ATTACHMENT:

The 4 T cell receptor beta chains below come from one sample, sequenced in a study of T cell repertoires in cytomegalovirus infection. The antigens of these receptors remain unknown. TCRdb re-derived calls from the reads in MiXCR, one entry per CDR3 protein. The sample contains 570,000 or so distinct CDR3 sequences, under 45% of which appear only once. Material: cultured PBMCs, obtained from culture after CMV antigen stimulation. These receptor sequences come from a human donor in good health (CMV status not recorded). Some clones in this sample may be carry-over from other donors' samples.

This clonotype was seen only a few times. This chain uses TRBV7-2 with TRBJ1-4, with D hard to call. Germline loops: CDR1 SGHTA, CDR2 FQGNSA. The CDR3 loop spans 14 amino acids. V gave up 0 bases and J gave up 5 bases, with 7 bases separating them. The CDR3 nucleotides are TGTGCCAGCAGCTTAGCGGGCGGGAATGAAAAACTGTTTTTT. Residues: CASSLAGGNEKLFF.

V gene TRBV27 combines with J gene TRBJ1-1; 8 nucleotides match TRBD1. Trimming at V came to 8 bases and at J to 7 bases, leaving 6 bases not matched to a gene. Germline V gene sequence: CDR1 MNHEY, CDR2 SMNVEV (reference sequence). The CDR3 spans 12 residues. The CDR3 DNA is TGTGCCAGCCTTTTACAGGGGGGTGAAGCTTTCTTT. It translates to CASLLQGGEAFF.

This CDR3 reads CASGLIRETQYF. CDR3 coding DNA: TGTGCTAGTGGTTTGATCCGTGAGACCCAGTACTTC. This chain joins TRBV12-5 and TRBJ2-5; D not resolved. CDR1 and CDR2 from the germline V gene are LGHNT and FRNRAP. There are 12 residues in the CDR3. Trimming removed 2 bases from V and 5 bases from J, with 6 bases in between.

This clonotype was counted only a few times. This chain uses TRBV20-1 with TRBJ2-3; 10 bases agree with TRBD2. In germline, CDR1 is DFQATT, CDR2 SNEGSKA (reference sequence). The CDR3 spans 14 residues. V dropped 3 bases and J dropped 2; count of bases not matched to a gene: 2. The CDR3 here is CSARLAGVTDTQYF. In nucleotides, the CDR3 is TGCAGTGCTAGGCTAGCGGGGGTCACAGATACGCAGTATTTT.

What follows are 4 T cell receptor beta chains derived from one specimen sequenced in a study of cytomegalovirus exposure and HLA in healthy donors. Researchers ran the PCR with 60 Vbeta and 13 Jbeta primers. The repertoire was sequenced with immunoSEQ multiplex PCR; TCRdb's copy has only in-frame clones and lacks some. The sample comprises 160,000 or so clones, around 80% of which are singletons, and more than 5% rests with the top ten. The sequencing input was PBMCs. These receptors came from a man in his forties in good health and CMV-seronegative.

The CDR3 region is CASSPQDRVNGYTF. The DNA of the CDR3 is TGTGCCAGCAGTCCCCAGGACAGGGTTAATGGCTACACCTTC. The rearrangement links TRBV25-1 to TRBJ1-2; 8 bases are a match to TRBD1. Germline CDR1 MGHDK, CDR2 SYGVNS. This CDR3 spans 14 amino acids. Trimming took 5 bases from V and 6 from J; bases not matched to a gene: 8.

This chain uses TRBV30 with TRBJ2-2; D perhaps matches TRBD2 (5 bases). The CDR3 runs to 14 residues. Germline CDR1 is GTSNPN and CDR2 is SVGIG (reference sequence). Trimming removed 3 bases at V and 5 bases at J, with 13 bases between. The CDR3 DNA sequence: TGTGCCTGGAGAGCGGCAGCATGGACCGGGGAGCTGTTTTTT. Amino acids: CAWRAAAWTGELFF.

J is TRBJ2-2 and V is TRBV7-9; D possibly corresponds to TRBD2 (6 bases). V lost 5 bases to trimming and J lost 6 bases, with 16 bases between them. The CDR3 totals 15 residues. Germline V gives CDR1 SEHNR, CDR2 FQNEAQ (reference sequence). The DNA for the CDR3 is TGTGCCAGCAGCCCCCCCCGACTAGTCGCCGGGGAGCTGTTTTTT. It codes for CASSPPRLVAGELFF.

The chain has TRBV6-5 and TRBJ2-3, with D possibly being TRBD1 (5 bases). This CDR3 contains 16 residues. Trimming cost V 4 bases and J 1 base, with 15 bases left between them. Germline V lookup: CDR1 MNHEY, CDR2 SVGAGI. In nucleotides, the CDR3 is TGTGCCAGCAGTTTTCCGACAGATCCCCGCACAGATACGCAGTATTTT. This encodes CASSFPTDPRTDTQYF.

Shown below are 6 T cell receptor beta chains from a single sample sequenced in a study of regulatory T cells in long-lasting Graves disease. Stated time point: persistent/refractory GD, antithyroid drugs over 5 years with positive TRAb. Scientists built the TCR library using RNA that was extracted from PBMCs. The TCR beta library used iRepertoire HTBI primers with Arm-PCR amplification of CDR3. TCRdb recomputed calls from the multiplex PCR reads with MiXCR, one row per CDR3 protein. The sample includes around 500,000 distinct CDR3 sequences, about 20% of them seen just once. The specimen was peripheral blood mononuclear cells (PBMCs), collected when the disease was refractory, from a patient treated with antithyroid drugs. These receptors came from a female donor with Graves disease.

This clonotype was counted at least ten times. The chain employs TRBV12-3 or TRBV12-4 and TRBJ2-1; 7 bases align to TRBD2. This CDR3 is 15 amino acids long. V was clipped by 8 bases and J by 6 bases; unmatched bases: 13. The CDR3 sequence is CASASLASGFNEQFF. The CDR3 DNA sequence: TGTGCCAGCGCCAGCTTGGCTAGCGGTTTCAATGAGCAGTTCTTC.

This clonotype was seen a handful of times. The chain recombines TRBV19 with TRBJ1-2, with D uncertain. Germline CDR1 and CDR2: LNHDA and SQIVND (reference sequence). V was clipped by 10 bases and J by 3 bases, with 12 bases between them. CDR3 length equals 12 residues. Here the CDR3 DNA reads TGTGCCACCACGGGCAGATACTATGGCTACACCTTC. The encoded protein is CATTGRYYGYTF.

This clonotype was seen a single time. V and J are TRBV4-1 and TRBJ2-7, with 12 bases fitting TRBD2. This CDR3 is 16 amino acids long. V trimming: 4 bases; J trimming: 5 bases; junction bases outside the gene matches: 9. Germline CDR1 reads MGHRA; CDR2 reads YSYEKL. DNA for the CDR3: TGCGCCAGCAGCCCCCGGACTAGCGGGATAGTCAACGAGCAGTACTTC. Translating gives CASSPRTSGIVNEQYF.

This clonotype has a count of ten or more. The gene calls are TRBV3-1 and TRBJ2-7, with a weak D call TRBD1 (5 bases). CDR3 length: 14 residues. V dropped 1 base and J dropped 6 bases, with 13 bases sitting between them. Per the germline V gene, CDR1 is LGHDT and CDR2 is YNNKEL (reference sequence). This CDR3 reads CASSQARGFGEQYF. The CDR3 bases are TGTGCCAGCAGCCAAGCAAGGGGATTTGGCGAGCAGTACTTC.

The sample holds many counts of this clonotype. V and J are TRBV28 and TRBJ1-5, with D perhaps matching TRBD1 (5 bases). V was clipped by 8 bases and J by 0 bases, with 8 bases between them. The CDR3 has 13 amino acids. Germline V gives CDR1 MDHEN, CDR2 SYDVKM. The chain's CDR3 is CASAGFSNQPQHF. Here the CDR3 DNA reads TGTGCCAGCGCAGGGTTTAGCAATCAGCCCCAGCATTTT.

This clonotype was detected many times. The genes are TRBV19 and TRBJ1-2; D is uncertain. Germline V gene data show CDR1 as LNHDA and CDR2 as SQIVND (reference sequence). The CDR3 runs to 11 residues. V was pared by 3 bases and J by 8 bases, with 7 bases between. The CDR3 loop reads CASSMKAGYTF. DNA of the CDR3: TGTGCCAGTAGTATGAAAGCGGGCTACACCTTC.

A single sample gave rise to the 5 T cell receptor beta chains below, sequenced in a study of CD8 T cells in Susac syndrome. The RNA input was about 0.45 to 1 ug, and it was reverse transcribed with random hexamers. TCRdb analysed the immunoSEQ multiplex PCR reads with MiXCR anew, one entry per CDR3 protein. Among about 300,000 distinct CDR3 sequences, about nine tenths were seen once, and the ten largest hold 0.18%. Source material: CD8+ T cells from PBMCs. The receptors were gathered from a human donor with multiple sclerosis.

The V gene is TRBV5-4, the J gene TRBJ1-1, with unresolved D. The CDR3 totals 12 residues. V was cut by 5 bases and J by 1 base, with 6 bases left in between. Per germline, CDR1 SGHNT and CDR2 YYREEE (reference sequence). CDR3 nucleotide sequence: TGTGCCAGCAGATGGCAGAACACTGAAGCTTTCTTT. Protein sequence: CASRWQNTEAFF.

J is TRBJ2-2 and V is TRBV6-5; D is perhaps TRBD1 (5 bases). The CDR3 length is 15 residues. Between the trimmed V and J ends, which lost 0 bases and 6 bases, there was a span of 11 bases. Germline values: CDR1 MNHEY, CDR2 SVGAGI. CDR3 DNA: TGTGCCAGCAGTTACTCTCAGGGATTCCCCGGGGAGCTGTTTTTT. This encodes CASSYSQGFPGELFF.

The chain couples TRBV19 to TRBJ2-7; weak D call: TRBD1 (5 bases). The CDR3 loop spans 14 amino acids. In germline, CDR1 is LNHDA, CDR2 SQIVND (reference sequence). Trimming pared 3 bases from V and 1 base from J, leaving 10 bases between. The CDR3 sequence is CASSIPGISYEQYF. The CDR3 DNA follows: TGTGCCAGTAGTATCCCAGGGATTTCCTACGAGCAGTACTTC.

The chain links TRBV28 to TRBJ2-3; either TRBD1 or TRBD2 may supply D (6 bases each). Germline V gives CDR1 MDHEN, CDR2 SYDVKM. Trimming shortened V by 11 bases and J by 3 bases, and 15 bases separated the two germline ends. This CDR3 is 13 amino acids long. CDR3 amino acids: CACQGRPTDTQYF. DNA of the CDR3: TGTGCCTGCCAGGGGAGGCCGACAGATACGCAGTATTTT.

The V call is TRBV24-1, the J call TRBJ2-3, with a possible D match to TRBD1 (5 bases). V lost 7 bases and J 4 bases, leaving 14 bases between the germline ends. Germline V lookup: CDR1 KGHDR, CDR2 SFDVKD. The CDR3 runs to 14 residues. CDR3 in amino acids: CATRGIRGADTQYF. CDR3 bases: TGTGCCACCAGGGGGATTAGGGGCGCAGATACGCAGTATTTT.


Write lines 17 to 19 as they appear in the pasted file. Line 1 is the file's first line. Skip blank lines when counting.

This clonotype was detected many times. The genes are TRBV19 and TRBJ1-2; D is uncertain. Germline V gene data show CDR1 as LNHDA and CDR2 as SQIVND (reference sequence). The CDR3 runs to 11 residues. V was pared by 3 bases and J by 8 bases, with 7 bases between. The CDR3 loop reads CASSMKAGYTF. DNA of the CDR3: TGTGCCAGTAGTATGAAAGCGGGCTACACCTTC.

A single sample gave rise to the 5 T cell receptor beta chains below, sequenced in a study of CD8 T cells in Susac syndrome. The RNA input was about 0.45 to 1 ug, and it was reverse transcribed with random hexamers. TCRdb analysed the immunoSEQ multiplex PCR reads with MiXCR anew, one entry per CDR3 protein. Among about 300,000 distinct CDR3 sequences, about nine tenths were seen once, and the ten largest hold 0.18%. Source material: CD8+ T cells from PBMCs. The receptors were gathered from a human donor with multiple sclerosis.

The V gene is TRBV5-4, the J gene TRBJ1-1, with unresolved D. The CDR3 totals 12 residues. V was cut by 5 bases and J by 1 base, with 6 bases left in between. Per germline, CDR1 SGHNT and CDR2 YYREEE (reference sequence). CDR3 nucleotide sequence: TGTGCCAGCAGATGGCAGAACACTGAAGCTTTCTTT. Protein sequence: CASRWQNTEAFF.